Robert Louis Stevenson directed many of his works to young readers in deference to nineteenth century Romanticism’s idealization of the innocence of childhood and the fecundity of children’s imaginations. He believed strongly that youngsters were an important segment of the reading public. Kidnapped was originally published as a serial in a boys’ magazine, and Stevenson first won fame as a novelist with the children’s adventure story Treasure Island (1881-1882, serial; 1883, book). A Child’s Garden of Verses (1885) also falls in this category.
A large part of the popular appeal of Kidnapped lies with the historical-romantic nature of the plot. The novel revolves around a historical incident, the murder of Colin Campbell, the Red Fox of Glenure, and other historical figures appear, among them King George. Thus the nonhistorical but pivotal events of the plot—David Balfour’s trials and Alan Stewart’s escapades, which constitute the largest part of the novel—are tied to actual history. This intertwining of history and fantasy has the effect of personalizing history and making fantasy credible.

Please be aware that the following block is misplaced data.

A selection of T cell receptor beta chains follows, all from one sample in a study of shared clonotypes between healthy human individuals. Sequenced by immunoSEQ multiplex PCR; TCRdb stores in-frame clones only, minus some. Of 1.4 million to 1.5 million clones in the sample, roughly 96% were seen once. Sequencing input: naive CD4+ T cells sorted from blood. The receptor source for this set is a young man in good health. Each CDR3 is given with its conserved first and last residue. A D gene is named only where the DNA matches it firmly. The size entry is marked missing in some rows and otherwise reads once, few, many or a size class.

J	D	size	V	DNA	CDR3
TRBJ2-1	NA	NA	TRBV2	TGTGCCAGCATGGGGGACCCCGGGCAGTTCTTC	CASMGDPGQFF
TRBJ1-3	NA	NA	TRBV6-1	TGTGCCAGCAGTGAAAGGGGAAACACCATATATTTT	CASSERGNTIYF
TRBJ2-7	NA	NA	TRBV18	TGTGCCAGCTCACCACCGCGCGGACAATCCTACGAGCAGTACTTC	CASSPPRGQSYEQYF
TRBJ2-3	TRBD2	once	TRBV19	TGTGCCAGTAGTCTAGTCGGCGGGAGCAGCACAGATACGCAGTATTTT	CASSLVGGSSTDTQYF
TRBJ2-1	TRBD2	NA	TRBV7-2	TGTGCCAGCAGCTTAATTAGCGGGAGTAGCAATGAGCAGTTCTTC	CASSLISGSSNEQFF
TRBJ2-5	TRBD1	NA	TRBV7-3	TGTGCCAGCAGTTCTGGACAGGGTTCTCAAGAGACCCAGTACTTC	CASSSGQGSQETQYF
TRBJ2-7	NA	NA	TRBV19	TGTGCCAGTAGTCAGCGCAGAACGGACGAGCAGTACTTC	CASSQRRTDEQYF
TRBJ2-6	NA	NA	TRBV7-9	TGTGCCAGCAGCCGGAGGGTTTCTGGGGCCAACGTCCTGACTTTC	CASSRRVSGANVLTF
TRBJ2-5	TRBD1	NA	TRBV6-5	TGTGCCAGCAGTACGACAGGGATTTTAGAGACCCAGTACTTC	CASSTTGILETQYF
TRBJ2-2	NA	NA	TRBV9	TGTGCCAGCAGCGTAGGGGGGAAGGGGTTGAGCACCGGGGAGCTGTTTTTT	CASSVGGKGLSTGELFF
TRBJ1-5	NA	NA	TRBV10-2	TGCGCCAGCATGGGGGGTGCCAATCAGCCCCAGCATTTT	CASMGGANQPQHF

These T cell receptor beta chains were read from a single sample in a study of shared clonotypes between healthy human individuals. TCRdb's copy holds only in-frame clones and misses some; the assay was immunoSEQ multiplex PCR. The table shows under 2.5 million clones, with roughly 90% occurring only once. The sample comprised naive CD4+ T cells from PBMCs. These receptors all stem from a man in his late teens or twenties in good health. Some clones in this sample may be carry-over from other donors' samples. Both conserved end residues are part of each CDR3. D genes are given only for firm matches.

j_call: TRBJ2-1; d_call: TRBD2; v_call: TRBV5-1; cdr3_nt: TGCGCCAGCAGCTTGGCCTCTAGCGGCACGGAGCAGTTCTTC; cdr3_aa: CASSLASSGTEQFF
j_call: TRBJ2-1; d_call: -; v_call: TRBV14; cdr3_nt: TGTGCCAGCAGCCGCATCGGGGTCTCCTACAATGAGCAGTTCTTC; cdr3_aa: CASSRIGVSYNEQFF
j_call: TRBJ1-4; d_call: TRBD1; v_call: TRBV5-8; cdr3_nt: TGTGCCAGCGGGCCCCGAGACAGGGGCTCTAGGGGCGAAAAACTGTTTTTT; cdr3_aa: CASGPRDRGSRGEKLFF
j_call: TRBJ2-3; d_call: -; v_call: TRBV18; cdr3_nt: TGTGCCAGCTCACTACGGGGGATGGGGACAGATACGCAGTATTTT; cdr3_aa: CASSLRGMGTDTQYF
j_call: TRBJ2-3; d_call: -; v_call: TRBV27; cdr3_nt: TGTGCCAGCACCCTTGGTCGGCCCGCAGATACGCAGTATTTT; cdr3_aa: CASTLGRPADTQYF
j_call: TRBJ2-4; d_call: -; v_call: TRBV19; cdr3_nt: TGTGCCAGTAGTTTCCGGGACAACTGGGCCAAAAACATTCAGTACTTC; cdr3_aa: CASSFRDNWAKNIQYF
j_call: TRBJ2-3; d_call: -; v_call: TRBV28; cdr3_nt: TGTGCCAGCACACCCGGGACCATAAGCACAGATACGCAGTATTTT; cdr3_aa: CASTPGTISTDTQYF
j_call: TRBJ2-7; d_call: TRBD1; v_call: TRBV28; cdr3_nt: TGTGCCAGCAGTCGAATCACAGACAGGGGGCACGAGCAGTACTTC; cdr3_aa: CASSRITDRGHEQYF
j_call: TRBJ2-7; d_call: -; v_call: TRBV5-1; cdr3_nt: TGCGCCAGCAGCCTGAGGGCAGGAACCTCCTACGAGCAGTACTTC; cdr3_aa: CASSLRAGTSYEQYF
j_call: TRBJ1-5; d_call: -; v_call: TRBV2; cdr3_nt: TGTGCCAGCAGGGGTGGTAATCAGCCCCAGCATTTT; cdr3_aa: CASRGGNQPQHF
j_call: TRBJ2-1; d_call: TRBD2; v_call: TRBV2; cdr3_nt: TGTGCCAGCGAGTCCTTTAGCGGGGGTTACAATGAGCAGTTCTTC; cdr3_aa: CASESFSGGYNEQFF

Another factor that enhances the verisimilitude of Kidnapped is Stevenson’s narrative technique. David tells his story in the first person. As a consequence, the reader develops a close rapport with the narrator and sympathizes with his plight. Most important, the first-person narrative makes...
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